Ukraine’s stand against Russia continues
After an extended stalemate in the Ukrainian war, tides turn as Ukraine launches counter-offensives against Russian-annexed regions.
On June 22, 2022, Ukrainian President Volodymyr Zelenskyy addressed a student audience at the University of Toronto Munk School of Global Affairs & Public Policy via live video. The event, hosted by U of T president, Meric Gertler, involved representatives from University of Montréal, Queen’s University, and Western University among many others. The address is the latest in a series of speeches given by President Zelenskyy at international forums, governmental bodies, and public institutions to garner support for Ukraine.
In his speech, Zelenskyy reminisced about his visit to Toronto in 2019, where he had spoken of his “dream country: a state where the highest value will be the human being.” Alas, in 2022, Ukraine is forced to fend off an aggressor “whose highest value is [the] weapon.”
Data compiled by the United Nations, dated September 12, 2022, states that there have been over 5,827 civilian deaths and 8,421 people injured, totalling to 14,248 civilian casualties. The conflict has resulted in the displacement of over 13 million Ukrainians.
The Ukrainian war has seen back-and-forth developments in past few months. After the Russians launched a “special military operation” in the Donbas region in February 2022, the war escalated rapidly, with key territories in Kharkiv being ceded to Russian troops amid heavy Ukrainian losses.
However, in a sudden turn of events, Ukrainian forces launched a successful counter-offensive attack on September 5, 2022, retaking the region of Kharkiv, including the towns of Izyum and Kupyansk, which are key supply hubs for Russian forces. President Zelenskyy stated that since the start of the offensive, Ukraine has regained 6,000 square kilometres of territory from Russian control, halting the Russian advance towards Kramatorsk and Slovyansk.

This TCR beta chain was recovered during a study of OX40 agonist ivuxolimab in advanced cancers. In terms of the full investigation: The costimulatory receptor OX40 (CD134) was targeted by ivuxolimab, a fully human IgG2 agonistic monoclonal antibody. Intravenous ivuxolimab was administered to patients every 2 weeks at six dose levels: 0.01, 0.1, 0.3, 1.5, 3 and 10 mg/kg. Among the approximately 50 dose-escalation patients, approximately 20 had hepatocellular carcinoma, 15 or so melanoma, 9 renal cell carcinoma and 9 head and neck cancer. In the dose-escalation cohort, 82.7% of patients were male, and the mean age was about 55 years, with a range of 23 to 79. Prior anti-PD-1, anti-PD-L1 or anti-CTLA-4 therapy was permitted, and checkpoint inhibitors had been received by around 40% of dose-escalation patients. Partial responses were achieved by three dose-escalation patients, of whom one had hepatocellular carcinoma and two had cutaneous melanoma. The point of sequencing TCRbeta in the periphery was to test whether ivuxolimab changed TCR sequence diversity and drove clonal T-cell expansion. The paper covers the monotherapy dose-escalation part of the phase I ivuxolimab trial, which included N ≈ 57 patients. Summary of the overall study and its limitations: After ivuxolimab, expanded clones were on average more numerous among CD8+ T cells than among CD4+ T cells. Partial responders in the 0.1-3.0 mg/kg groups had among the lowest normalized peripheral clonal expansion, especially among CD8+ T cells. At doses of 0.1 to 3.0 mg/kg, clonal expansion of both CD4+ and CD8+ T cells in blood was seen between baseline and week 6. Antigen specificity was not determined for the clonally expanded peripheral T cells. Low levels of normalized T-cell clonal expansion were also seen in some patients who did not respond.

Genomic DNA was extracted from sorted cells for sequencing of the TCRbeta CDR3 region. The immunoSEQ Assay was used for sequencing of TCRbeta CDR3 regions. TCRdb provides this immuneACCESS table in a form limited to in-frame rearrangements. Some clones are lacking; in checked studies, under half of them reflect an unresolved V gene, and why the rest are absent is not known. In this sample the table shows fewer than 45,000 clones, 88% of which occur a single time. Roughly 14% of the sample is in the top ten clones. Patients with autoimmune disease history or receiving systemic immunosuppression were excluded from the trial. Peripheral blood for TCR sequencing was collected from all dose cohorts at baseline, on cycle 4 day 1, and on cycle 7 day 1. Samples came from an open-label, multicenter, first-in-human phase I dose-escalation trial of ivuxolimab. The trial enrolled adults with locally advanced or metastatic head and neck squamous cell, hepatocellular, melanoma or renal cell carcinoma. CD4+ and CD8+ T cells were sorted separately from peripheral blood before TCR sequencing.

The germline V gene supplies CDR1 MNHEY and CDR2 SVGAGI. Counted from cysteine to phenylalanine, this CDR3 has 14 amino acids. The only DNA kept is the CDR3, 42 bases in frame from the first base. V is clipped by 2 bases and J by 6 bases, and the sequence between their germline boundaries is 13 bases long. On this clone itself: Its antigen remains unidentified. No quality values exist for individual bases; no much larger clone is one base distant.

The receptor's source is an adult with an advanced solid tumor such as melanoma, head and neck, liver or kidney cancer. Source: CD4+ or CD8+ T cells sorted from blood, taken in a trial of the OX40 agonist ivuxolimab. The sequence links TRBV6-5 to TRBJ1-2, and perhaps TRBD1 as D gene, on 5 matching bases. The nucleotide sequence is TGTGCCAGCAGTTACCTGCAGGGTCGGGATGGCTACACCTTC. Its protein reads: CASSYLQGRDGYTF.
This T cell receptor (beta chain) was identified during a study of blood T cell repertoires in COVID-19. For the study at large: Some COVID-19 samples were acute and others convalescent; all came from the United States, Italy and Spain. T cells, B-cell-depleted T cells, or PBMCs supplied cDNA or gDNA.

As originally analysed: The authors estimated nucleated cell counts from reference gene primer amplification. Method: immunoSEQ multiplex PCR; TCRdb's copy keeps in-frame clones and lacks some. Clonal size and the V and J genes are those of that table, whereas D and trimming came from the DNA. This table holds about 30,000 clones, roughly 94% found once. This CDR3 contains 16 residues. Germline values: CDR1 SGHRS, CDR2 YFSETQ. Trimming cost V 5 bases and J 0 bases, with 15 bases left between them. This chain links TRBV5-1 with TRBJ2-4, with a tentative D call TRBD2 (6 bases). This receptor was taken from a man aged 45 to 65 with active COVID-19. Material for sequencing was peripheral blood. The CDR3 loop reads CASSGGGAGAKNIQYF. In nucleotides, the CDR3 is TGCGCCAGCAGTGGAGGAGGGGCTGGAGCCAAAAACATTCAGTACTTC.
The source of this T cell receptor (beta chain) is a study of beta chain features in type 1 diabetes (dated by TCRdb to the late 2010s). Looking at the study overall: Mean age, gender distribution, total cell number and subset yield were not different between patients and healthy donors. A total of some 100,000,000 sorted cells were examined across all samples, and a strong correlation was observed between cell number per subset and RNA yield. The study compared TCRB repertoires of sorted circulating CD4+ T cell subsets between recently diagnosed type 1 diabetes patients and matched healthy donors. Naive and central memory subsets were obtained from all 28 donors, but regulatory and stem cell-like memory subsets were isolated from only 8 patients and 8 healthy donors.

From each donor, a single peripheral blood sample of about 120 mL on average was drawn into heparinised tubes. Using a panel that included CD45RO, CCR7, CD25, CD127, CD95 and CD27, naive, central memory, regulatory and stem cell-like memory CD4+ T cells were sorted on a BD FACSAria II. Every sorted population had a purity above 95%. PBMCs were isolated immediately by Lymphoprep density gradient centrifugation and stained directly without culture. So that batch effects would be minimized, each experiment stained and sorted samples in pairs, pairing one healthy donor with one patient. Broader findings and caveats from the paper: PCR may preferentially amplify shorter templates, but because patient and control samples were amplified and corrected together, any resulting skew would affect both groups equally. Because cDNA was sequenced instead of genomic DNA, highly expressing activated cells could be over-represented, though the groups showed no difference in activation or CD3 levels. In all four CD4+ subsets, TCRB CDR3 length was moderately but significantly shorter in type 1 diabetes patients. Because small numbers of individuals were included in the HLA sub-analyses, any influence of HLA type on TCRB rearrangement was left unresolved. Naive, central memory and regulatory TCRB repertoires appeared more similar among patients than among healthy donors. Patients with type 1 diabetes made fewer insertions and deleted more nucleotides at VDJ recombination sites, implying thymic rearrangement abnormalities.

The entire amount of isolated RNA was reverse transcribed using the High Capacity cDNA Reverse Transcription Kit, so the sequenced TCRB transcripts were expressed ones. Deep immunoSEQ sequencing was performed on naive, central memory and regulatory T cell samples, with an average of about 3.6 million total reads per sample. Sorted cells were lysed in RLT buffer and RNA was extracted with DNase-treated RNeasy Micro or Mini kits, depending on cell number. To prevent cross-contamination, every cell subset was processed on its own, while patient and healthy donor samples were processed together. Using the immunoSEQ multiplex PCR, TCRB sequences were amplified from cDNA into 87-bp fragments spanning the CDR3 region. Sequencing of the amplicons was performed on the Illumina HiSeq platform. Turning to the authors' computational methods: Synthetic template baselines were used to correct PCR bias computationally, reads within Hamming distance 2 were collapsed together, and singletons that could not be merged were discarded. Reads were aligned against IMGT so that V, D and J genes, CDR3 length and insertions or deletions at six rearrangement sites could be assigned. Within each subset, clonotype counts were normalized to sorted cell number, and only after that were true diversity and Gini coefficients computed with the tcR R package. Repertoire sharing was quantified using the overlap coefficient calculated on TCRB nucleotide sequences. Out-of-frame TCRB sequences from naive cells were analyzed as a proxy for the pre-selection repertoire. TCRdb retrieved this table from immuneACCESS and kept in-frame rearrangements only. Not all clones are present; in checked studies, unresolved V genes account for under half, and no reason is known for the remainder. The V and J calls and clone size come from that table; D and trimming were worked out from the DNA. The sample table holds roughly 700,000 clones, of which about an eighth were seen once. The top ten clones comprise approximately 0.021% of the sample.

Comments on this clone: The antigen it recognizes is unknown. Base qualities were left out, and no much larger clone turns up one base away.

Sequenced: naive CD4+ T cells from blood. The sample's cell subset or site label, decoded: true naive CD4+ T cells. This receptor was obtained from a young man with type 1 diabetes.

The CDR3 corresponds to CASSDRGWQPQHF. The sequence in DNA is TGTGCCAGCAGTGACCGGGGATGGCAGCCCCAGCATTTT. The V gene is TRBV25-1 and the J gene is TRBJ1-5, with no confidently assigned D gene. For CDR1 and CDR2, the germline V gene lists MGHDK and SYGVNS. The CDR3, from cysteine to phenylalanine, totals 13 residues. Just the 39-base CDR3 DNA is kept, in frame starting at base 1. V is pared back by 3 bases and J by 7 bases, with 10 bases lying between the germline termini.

Facing increasing international alienation, President Putin met with President Xi Jinping of the People’s Republic of China in Uzbekistan on September 15, acknowledging the possibility that Beijing harboured doubts about Russian actions in Ukraine. Notably, President Xi did not explicitly comment on the situation in Ukraine, instead reinforcing that “China is ready to work with Russia in extending strong support to each other on issues concerning their respective core interests.”
Putin’s diplomatic efforts with China reflect the precarious nature of his country’s situation. Russia has faced severe losses on the battlefield and is suffering from crippling economic sanctions. Chinese imports of Russian crude oil increased by 55 per cent since the previous year, suggesting a strong relationship between the two regional superpowers and Russia’s increasing commercial reliance on China.
In a press statement released on September 8, US Secretary of State Anthony Blinken conveyed that a further US$2.2 billion dollars would be made available to Ukraine and 17 other neighbouring states to bolster security in the region, particularly in the case of increased Russian aggression, subject to Congress approval. This would bring the total financial aid provided by the Biden administration to US$15.2 billion.
In his 2019 speech given in Toronto, Zelenskyy likened his country’s hopes for advancement and prosperity to the Raptors’ path to the NBA championship. Stating that the Raptors “reflect the task facing Ukraine—to win when you’re the underdog and achieve the impossible.”
Additionally, in his address, Zelenskyy responded to the question of what students in Canada could ask their political representatives to do, emphasizing the “need [for] weapons, financial support, humanitarian support, [and] permanent 24/7 sanction pressure.”
Staff Writer (Volume 48) — Kiara is in her third year, completing a History and Political Science Specialist. When she's not writing essays or stressing about deadlines, she enjoys keeping up with global conflicts, watching clips of British panel shows, playing Valorant, and buying books she fully intends to but never manages to read.